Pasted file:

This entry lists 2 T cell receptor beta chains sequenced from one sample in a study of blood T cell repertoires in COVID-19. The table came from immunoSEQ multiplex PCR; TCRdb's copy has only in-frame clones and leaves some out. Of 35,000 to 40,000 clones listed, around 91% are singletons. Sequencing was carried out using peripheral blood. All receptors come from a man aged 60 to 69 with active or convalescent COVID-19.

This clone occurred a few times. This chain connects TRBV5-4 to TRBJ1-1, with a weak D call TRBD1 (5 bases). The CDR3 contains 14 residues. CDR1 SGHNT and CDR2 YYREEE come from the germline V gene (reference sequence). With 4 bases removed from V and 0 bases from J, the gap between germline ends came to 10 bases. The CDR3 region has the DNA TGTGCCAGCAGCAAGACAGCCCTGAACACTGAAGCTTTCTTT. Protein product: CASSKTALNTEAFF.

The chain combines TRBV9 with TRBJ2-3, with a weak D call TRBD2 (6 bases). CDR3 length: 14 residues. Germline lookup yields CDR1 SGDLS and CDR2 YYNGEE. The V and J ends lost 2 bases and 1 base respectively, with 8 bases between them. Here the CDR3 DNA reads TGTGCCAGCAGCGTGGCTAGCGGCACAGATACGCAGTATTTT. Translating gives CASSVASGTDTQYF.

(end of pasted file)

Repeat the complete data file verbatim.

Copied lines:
This entry lists 2 T cell receptor beta chains sequenced from one sample in a study of blood T cell repertoires in COVID-19. The table came from immunoSEQ multiplex PCR; TCRdb's copy has only in-frame clones and leaves some out. Of 35,000 to 40,000 clones listed, around 91% are singletons. Sequencing was carried out using peripheral blood. All receptors come from a man aged 60 to 69 with active or convalescent COVID-19.

This clone occurred a few times. This chain connects TRBV5-4 to TRBJ1-1, with a weak D call TRBD1 (5 bases). The CDR3 contains 14 residues. CDR1 SGHNT and CDR2 YYREEE come from the germline V gene (reference sequence). With 4 bases removed from V and 0 bases from J, the gap between germline ends came to 10 bases. The CDR3 region has the DNA TGTGCCAGCAGCAAGACAGCCCTGAACACTGAAGCTTTCTTT. Protein product: CASSKTALNTEAFF.

The chain combines TRBV9 with TRBJ2-3, with a weak D call TRBD2 (6 bases). CDR3 length: 14 residues. Germline lookup yields CDR1 SGDLS and CDR2 YYNGEE. The V and J ends lost 2 bases and 1 base respectively, with 8 bases between them. Here the CDR3 DNA reads TGTGCCAGCAGCGTGGCTAGCGGCACAGATACGCAGTATTTT. Translating gives CASSVASGTDTQYF.